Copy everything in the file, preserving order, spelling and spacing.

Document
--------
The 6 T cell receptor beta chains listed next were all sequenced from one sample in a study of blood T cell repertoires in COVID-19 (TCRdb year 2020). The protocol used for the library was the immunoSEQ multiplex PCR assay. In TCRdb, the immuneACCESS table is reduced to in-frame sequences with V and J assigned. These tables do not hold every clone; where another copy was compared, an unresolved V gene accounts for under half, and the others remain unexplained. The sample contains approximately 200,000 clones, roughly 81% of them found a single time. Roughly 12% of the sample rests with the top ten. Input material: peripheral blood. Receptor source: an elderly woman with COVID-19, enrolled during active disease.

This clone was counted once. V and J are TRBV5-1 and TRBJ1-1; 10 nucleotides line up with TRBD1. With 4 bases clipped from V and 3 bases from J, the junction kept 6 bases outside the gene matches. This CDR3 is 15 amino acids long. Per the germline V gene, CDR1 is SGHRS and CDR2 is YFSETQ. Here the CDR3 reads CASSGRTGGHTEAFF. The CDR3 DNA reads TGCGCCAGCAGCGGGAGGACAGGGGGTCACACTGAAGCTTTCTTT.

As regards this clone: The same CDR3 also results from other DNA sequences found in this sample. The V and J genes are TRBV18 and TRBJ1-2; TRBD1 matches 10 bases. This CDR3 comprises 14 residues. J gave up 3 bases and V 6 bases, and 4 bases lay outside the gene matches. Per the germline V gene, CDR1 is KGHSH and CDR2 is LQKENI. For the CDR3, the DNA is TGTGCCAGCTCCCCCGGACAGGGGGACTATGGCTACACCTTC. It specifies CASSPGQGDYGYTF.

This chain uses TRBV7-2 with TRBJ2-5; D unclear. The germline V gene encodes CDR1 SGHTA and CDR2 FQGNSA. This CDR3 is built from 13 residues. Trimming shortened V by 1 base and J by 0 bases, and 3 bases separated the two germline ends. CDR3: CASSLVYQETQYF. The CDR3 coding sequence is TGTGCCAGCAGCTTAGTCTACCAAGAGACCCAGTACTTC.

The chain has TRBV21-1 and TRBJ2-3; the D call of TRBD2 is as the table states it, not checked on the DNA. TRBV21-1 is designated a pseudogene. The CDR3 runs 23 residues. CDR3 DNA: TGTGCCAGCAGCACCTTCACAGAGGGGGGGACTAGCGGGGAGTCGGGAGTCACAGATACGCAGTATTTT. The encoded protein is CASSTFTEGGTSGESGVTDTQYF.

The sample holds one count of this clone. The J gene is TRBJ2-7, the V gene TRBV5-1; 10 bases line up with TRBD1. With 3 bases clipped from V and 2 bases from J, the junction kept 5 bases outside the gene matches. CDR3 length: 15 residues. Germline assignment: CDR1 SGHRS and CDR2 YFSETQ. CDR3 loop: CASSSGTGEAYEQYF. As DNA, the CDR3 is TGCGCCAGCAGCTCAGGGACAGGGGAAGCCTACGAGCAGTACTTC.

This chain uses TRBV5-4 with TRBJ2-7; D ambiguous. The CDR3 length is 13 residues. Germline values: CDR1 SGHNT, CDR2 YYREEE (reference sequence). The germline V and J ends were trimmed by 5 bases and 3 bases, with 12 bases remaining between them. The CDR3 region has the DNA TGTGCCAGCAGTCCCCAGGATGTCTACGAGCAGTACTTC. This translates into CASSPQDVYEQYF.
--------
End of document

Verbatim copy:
The 6 T cell receptor beta chains listed next were all sequenced from one sample in a study of blood T cell repertoires in COVID-19 (TCRdb year 2020). The protocol used for the library was the immunoSEQ multiplex PCR assay. In TCRdb, the immuneACCESS table is reduced to in-frame sequences with V and J assigned. These tables do not hold every clone; where another copy was compared, an unresolved V gene accounts for under half, and the others remain unexplained. The sample contains approximately 200,000 clones, roughly 81% of them found a single time. Roughly 12% of the sample rests with the top ten. Input material: peripheral blood. Receptor source: an elderly woman with COVID-19, enrolled during active disease.

This clone was counted once. V and J are TRBV5-1 and TRBJ1-1; 10 nucleotides line up with TRBD1. With 4 bases clipped from V and 3 bases from J, the junction kept 6 bases outside the gene matches. This CDR3 is 15 amino acids long. Per the germline V gene, CDR1 is SGHRS and CDR2 is YFSETQ. Here the CDR3 reads CASSGRTGGHTEAFF. The CDR3 DNA reads TGCGCCAGCAGCGGGAGGACAGGGGGTCACACTGAAGCTTTCTTT.

As regards this clone: The same CDR3 also results from other DNA sequences found in this sample. The V and J genes are TRBV18 and TRBJ1-2; TRBD1 matches 10 bases. This CDR3 comprises 14 residues. J gave up 3 bases and V 6 bases, and 4 bases lay outside the gene matches. Per the germline V gene, CDR1 is KGHSH and CDR2 is LQKENI. For the CDR3, the DNA is TGTGCCAGCTCCCCCGGACAGGGGGACTATGGCTACACCTTC. It specifies CASSPGQGDYGYTF.

This chain uses TRBV7-2 with TRBJ2-5; D unclear. The germline V gene encodes CDR1 SGHTA and CDR2 FQGNSA. This CDR3 is built from 13 residues. Trimming shortened V by 1 base and J by 0 bases, and 3 bases separated the two germline ends. CDR3: CASSLVYQETQYF. The CDR3 coding sequence is TGTGCCAGCAGCTTAGTCTACCAAGAGACCCAGTACTTC.

The chain has TRBV21-1 and TRBJ2-3; the D call of TRBD2 is as the table states it, not checked on the DNA. TRBV21-1 is designated a pseudogene. The CDR3 runs 23 residues. CDR3 DNA: TGTGCCAGCAGCACCTTCACAGAGGGGGGGACTAGCGGGGAGTCGGGAGTCACAGATACGCAGTATTTT. The encoded protein is CASSTFTEGGTSGESGVTDTQYF.

The sample holds one count of this clone. The J gene is TRBJ2-7, the V gene TRBV5-1; 10 bases line up with TRBD1. With 3 bases clipped from V and 2 bases from J, the junction kept 5 bases outside the gene matches. CDR3 length: 15 residues. Germline assignment: CDR1 SGHRS and CDR2 YFSETQ. CDR3 loop: CASSSGTGEAYEQYF. As DNA, the CDR3 is TGCGCCAGCAGCTCAGGGACAGGGGAAGCCTACGAGCAGTACTTC.

This chain uses TRBV5-4 with TRBJ2-7; D ambiguous. The CDR3 length is 13 residues. Germline values: CDR1 SGHNT, CDR2 YYREEE (reference sequence). The germline V and J ends were trimmed by 5 bases and 3 bases, with 12 bases remaining between them. The CDR3 region has the DNA TGTGCCAGCAGTCCCCAGGATGTCTACGAGCAGTACTTC. This translates into CASSPQDVYEQYF.